Innovation is more than generating the next big idea—it involves how you implement the ideas that make it out of the gate, and how you build the culture to sustain the creation of those ideas. Thus, innovation’s ability to modify strategy is critical.
With that said, the implementation of innovation must exist separately and distinctly from your overall corporate strategy. There are generally moments within the history of an organization when the need for innovation becomes crystal clear. It may be a long draught of revenue growth, a succession of lost bids, or a competitor’s new product.
Whatever the tipping-point, the first step toward creating a sustained culture of innovation is to lay the groundwork toward building the organizational capability for innovation. The climate for innovation can only thrive when every aspect of the organization promotes creativity, engagement and acceptance of the change required.
Implementing innovation has 3 big parts.
1. “Big” Ideas. Start by creating your innovation mantra. The best mantras inform a company’s everyday decisions and are actionable statements of intent, such as: “Create one new Innovation a year”; “Be relentless”; or “Inspire Innovation”.
Build your culture of innovation step-by-step, stone by stone. Build consensus, reinforce ideas, and underscore the need for accountability. Don’t rush it, and follow the rules of innovation.
Another barrier to making your innovative culture stick is innovation assassations. The residual effects of the Great Recession still reverberate down the hallway of today’s public and private sector organizations. When your team feels insecure, whether that insecurity is justified or not, they are more prone to innovation assassination. Resistance can take many forms, from open dissent to covert subterfuge; but in any form, it is threat to innovation implementation.
The first step to countering innovation assassination is by acknowledging its existence. Second is to understand why. Lastly, it can be hard to mitigate these would-be assassins, but the best approach is by reinforcing a culture that accepts, and even encourages, disruption and risk. One of Pixar’s mantras has been to “be wrong as fast as we can”. I like to say, “fail fast and fail cheap”. Google’s phrase is “fail well.” Risk often translates into failure, so make sure failure is seen and experienced as a “Learning Experience”.
2. People. The reason innovation implementation can seem a daunting process is largely due to people-related issues. They require patience (and intestinal fortitude) as well as structure to combat.
A key element to implementing innovation is finding and keeping the right people. In the past, an organization’s culture would shape the individual employees. However, today it is the value system of the individuals that, collectively, define the organization’s style and mores.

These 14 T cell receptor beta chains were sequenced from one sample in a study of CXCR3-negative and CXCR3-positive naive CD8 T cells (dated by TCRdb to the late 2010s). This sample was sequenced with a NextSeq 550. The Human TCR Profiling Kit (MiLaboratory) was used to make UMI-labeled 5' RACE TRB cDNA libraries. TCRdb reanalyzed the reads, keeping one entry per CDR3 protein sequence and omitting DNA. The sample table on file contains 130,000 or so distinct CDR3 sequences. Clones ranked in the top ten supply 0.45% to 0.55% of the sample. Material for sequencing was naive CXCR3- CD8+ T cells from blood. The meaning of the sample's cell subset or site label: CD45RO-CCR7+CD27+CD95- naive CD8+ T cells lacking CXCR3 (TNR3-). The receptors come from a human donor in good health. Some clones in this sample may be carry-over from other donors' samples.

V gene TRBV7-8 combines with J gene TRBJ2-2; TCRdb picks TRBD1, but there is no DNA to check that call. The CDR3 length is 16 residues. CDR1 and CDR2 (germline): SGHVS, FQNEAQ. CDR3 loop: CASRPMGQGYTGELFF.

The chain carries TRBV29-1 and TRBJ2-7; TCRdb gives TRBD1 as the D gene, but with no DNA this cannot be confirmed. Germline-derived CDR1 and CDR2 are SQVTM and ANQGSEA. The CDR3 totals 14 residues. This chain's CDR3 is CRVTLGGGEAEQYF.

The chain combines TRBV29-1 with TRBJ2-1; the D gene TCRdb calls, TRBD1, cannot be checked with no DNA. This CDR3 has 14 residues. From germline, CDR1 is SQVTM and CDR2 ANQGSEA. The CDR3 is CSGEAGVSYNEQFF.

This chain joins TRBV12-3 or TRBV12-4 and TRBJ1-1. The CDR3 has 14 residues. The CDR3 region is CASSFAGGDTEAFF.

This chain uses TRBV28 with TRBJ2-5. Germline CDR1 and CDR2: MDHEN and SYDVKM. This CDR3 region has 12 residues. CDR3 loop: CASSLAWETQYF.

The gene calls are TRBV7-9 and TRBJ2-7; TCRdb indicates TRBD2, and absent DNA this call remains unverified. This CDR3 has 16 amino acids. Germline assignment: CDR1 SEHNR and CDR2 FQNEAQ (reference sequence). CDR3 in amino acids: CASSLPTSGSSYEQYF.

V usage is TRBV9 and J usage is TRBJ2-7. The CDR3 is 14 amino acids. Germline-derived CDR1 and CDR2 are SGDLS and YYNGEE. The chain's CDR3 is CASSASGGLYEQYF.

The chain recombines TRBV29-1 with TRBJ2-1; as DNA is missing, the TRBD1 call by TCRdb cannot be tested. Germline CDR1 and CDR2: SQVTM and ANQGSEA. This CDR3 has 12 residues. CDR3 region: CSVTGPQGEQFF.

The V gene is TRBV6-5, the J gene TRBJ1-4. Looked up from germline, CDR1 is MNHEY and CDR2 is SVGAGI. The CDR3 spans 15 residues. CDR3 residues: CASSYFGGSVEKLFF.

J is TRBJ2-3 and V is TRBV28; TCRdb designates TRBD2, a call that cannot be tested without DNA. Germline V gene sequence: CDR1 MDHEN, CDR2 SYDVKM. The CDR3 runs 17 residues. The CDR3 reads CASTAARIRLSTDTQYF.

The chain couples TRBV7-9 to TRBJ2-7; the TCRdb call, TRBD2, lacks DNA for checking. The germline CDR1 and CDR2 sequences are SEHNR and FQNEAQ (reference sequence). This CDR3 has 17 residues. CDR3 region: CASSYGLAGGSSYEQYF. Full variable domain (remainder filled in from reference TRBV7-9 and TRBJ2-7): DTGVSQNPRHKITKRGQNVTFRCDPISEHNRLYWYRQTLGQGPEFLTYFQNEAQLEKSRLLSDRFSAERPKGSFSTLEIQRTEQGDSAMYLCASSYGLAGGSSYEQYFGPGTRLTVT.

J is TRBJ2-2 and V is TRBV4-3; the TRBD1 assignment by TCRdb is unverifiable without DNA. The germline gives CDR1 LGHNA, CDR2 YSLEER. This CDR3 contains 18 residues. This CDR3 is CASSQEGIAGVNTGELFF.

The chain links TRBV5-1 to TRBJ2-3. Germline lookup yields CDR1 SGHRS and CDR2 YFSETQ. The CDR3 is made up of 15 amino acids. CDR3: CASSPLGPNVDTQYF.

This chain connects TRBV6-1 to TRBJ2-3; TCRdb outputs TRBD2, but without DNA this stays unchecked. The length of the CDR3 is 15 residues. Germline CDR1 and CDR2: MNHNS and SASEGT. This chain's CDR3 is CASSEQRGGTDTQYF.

The workplace of today is complex. Generations of workers are not always defined by age. Also, technology is changing the way we do things, and it is changing us. It is changing the very DNA of the work environment we have come to know and understand from years of experience. Organizations will have to be nimble in the treatment and care of workers to create a culture of innovation. Organizational structure should be reviewed and modified as appropriate. Think about co-working spaces, new desk layouts and floor plans. In the end, it is imperative to make sure everybody in the organization is engaged and expected to contribute to innovation.
“Real opportunity exists for organizations to step up and create the conditions and commitment needed to encourage innovation in their work environments…if we get this right, we can better retain talent, remain more competitive into the future, and more positively impact society,” Deloitte Global CEO Barry Salzberg said in a company statement.
3. Process. Ideate, align, repeat. When teams collaborate in developing new innovations, having the right mix of ingredients will ensure that its overall marketability will happen relatively quickly and will enhance productivity across the board. According to Soren Kaplan, author, consultant, and educator at NHTV Breda University of Applied Sciences, “The most innovative companies today realize that competitive differentiation comes as much from how they innovate as it does from what they’re innovating.”
Key Ingredients to the process include: Generating Ideas, Screening, Testing, Analysis, Beta Tests, Product Development Technicalities, Commercialization, and Post Launch Review. To get results in innovation, a structured, repeatable process is essential from start to finish.